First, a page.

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Aug. 29th, 2007

I could have sworn that I'd read How to Lose Friends and Allienate People when it was new several years ago. But a couple weeks back I dug it out along with some other books in the basement and realized that I didn't really remember any of it. As I've been reading some things have come back to me so I'm sure I read it. But - I don't know I guess it didn't really stick.

Anyway - there's this stuff in here.

The willingness of New York women to enter what is essentially a nineteenth-century marriage market is surprising. After all, the cause of women's emancipation is more advanced in Manhattan than in any other city in the world. They might not describe themselves as "feminists," but if these women experience any form of discrimination they're straight on the phone to their attorneys. They're more ambitious, better educated and less oppressed than any previous generation of women and yet they're prepared to go to any lengths, however demeaning, to secure a husband. Why?


and in a footnote on the same page:
Katie Roiphe wrong an article for Esquire in which she discussed this paradox: "Seen from the outside, my life is the model of modern female independence... But it sometimes seems like my independence is in part an elaborately constructed facade that hides a more traditional feminine desire to be protected and provided for." "The Independent Woman (And Other Lies)," Esquire, February 1999"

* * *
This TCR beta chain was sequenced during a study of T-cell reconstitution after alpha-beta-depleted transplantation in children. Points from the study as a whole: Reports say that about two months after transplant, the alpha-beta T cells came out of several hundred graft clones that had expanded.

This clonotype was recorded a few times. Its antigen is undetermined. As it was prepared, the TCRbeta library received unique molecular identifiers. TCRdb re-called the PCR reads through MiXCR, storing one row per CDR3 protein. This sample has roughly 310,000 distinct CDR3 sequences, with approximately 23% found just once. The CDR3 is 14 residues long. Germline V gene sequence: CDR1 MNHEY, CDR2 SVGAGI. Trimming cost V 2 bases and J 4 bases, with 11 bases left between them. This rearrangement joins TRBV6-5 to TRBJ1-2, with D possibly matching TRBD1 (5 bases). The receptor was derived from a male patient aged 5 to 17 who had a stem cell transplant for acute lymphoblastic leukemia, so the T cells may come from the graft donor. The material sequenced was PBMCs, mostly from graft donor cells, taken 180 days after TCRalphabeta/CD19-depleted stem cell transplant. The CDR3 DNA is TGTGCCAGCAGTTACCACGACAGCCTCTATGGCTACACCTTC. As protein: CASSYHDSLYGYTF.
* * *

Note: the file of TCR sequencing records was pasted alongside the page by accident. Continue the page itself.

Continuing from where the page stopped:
I just found that all a pretty interesting observation. Especially from a male non-American.

A couple of days ago I had a conversation with Karl about the weirdness that comes from feeling like I'm not supposed to behave in a way that is natural for me. I have a basic "let me get that for you" sort of instinct. I want to cook dinner and get you a drink and do the dishes and all that stuff. But all the while I feel like I'm not supposed to want to do that. Because somewhere along the way feminism went from being about the freedom to do whatever you wanted to being just as rigid a mode of thought as the patriarchal bullshit is was setting out to change.
Women are always first and foremost about judging other women. And unfortunately it's gotten under my skin and I am sometimes really sheepish about how I feel.

Comments

starchy
Aug. 29th, 2007 04:28 pm (UTC)
Personally, I don't quite see what one has to do with the other. Independence and a demand for equality don't, in my mind, suggest a need for non-traditional family structures, frigidity, or homosexuality. I think these things become conflated because a single, very successful political and cultural movement advocated the right to any and all of them, but I don't think they have anything to do with each other except as things that everyone ought to have a right to.
maddening
Aug. 29th, 2007 04:53 pm (UTC)
They don't have anything to do with one another. But I don't know a single woman (of anything close to my age) who uses the words "housewife" or "homemaker" without a level of disdain.

In theory I should be able to do whatever the hell I want without having to worry about how it comes across or represents me. I should be separate from my gender. But even my own mother teases me about being "housewifey" and cooking dinner every night and all that other stuff. I don't think I can explain it but from my own perspective (because hell - I don't really have a line on how the rest of the world feels) I often get that weird feeling that I'm not being enough of a "modern woman". That I'm letting someone down in some weird way.

Heh. Now that I think about it I'm sure I definitely couldn't explain it.

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maddening
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